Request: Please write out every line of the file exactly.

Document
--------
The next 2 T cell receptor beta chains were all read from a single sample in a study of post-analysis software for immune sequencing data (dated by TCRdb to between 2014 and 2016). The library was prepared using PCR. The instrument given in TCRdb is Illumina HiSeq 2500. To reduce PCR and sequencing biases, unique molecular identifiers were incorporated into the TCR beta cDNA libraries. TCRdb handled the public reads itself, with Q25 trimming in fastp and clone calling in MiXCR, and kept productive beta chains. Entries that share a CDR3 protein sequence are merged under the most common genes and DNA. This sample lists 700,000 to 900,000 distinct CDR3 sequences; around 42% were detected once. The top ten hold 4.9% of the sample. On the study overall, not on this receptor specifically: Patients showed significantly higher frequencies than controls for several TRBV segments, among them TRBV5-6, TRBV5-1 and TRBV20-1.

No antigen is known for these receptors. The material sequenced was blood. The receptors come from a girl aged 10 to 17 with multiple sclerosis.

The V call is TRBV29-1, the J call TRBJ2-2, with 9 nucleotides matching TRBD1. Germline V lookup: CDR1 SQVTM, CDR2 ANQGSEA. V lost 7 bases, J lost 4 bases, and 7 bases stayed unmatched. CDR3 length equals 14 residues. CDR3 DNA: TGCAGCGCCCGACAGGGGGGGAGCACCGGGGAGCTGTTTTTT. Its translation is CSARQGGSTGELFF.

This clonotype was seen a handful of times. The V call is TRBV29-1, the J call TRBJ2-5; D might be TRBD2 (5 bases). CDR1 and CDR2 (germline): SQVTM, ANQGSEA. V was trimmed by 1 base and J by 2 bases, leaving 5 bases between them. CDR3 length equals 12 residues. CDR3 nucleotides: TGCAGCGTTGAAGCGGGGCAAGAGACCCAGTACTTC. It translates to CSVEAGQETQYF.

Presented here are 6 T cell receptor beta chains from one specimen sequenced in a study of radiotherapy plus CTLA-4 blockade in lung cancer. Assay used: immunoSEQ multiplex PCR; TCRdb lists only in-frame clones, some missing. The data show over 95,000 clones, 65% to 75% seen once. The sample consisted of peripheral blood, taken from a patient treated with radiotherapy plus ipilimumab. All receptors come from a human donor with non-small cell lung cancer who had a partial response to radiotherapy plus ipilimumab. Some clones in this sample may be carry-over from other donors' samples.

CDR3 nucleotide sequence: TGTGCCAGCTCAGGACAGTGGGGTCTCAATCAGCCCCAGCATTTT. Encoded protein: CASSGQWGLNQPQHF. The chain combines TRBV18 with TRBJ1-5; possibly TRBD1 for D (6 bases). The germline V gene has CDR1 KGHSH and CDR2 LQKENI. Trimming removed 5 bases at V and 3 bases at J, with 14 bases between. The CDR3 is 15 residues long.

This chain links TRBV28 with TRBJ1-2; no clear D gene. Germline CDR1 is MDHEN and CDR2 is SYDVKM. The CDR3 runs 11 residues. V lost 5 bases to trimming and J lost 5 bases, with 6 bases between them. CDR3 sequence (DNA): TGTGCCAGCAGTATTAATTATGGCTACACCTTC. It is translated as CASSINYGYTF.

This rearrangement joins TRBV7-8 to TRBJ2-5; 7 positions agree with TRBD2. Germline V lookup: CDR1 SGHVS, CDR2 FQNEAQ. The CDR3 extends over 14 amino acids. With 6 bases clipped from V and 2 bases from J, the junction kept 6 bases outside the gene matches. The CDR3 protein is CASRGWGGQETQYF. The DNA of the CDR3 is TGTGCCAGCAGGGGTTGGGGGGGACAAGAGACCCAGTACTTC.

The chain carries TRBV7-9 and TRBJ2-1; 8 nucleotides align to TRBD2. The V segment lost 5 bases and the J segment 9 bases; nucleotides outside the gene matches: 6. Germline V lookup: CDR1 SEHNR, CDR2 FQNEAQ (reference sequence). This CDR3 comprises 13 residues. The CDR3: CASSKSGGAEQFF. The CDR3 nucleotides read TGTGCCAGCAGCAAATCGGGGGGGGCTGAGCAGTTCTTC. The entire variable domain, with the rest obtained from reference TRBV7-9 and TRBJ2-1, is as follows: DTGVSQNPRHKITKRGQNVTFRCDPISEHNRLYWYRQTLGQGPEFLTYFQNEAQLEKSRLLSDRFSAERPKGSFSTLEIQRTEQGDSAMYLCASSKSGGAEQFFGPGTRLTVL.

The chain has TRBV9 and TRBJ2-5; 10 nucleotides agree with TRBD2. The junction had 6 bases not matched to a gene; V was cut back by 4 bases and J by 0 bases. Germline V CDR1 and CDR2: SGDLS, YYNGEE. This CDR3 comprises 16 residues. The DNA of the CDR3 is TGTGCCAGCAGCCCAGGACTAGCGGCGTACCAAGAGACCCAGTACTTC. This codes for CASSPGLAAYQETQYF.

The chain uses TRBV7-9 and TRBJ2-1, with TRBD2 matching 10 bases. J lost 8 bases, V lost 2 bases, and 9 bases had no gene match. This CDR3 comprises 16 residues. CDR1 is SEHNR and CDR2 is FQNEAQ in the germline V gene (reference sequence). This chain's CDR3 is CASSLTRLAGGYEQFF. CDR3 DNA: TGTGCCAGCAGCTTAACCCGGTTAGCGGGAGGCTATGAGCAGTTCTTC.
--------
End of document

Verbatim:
The next 2 T cell receptor beta chains were all read from a single sample in a study of post-analysis software for immune sequencing data (dated by TCRdb to between 2014 and 2016). The library was prepared using PCR. The instrument given in TCRdb is Illumina HiSeq 2500. To reduce PCR and sequencing biases, unique molecular identifiers were incorporated into the TCR beta cDNA libraries. TCRdb handled the public reads itself, with Q25 trimming in fastp and clone calling in MiXCR, and kept productive beta chains. Entries that share a CDR3 protein sequence are merged under the most common genes and DNA. This sample lists 700,000 to 900,000 distinct CDR3 sequences; around 42% were detected once. The top ten hold 4.9% of the sample. On the study overall, not on this receptor specifically: Patients showed significantly higher frequencies than controls for several TRBV segments, among them TRBV5-6, TRBV5-1 and TRBV20-1.

No antigen is known for these receptors. The material sequenced was blood. The receptors come from a girl aged 10 to 17 with multiple sclerosis.

The V call is TRBV29-1, the J call TRBJ2-2, with 9 nucleotides matching TRBD1. Germline V lookup: CDR1 SQVTM, CDR2 ANQGSEA. V lost 7 bases, J lost 4 bases, and 7 bases stayed unmatched. CDR3 length equals 14 residues. CDR3 DNA: TGCAGCGCCCGACAGGGGGGGAGCACCGGGGAGCTGTTTTTT. Its translation is CSARQGGSTGELFF.

This clonotype was seen a handful of times. The V call is TRBV29-1, the J call TRBJ2-5; D might be TRBD2 (5 bases). CDR1 and CDR2 (germline): SQVTM, ANQGSEA. V was trimmed by 1 base and J by 2 bases, leaving 5 bases between them. CDR3 length equals 12 residues. CDR3 nucleotides: TGCAGCGTTGAAGCGGGGCAAGAGACCCAGTACTTC. It translates to CSVEAGQETQYF.

Presented here are 6 T cell receptor beta chains from one specimen sequenced in a study of radiotherapy plus CTLA-4 blockade in lung cancer. Assay used: immunoSEQ multiplex PCR; TCRdb lists only in-frame clones, some missing. The data show over 95,000 clones, 65% to 75% seen once. The sample consisted of peripheral blood, taken from a patient treated with radiotherapy plus ipilimumab. All receptors come from a human donor with non-small cell lung cancer who had a partial response to radiotherapy plus ipilimumab. Some clones in this sample may be carry-over from other donors' samples.

CDR3 nucleotide sequence: TGTGCCAGCTCAGGACAGTGGGGTCTCAATCAGCCCCAGCATTTT. Encoded protein: CASSGQWGLNQPQHF. The chain combines TRBV18 with TRBJ1-5; possibly TRBD1 for D (6 bases). The germline V gene has CDR1 KGHSH and CDR2 LQKENI. Trimming removed 5 bases at V and 3 bases at J, with 14 bases between. The CDR3 is 15 residues long.

This chain links TRBV28 with TRBJ1-2; no clear D gene. Germline CDR1 is MDHEN and CDR2 is SYDVKM. The CDR3 runs 11 residues. V lost 5 bases to trimming and J lost 5 bases, with 6 bases between them. CDR3 sequence (DNA): TGTGCCAGCAGTATTAATTATGGCTACACCTTC. It is translated as CASSINYGYTF.

This rearrangement joins TRBV7-8 to TRBJ2-5; 7 positions agree with TRBD2. Germline V lookup: CDR1 SGHVS, CDR2 FQNEAQ. The CDR3 extends over 14 amino acids. With 6 bases clipped from V and 2 bases from J, the junction kept 6 bases outside the gene matches. The CDR3 protein is CASRGWGGQETQYF. The DNA of the CDR3 is TGTGCCAGCAGGGGTTGGGGGGGACAAGAGACCCAGTACTTC.

The chain carries TRBV7-9 and TRBJ2-1; 8 nucleotides align to TRBD2. The V segment lost 5 bases and the J segment 9 bases; nucleotides outside the gene matches: 6. Germline V lookup: CDR1 SEHNR, CDR2 FQNEAQ (reference sequence). This CDR3 comprises 13 residues. The CDR3: CASSKSGGAEQFF. The CDR3 nucleotides read TGTGCCAGCAGCAAATCGGGGGGGGCTGAGCAGTTCTTC. The entire variable domain, with the rest obtained from reference TRBV7-9 and TRBJ2-1, is as follows: DTGVSQNPRHKITKRGQNVTFRCDPISEHNRLYWYRQTLGQGPEFLTYFQNEAQLEKSRLLSDRFSAERPKGSFSTLEIQRTEQGDSAMYLCASSKSGGAEQFFGPGTRLTVL.

The chain has TRBV9 and TRBJ2-5; 10 nucleotides agree with TRBD2. The junction had 6 bases not matched to a gene; V was cut back by 4 bases and J by 0 bases. Germline V CDR1 and CDR2: SGDLS, YYNGEE. This CDR3 comprises 16 residues. The DNA of the CDR3 is TGTGCCAGCAGCCCAGGACTAGCGGCGTACCAAGAGACCCAGTACTTC. This codes for CASSPGLAAYQETQYF.

The chain uses TRBV7-9 and TRBJ2-1, with TRBD2 matching 10 bases. J lost 8 bases, V lost 2 bases, and 9 bases had no gene match. This CDR3 comprises 16 residues. CDR1 is SEHNR and CDR2 is FQNEAQ in the germline V gene (reference sequence). This chain's CDR3 is CASSLTRLAGGYEQFF. CDR3 DNA: TGTGCCAGCAGCTTAACCCGGTTAGCGGGAGGCTATGAGCAGTTCTTC.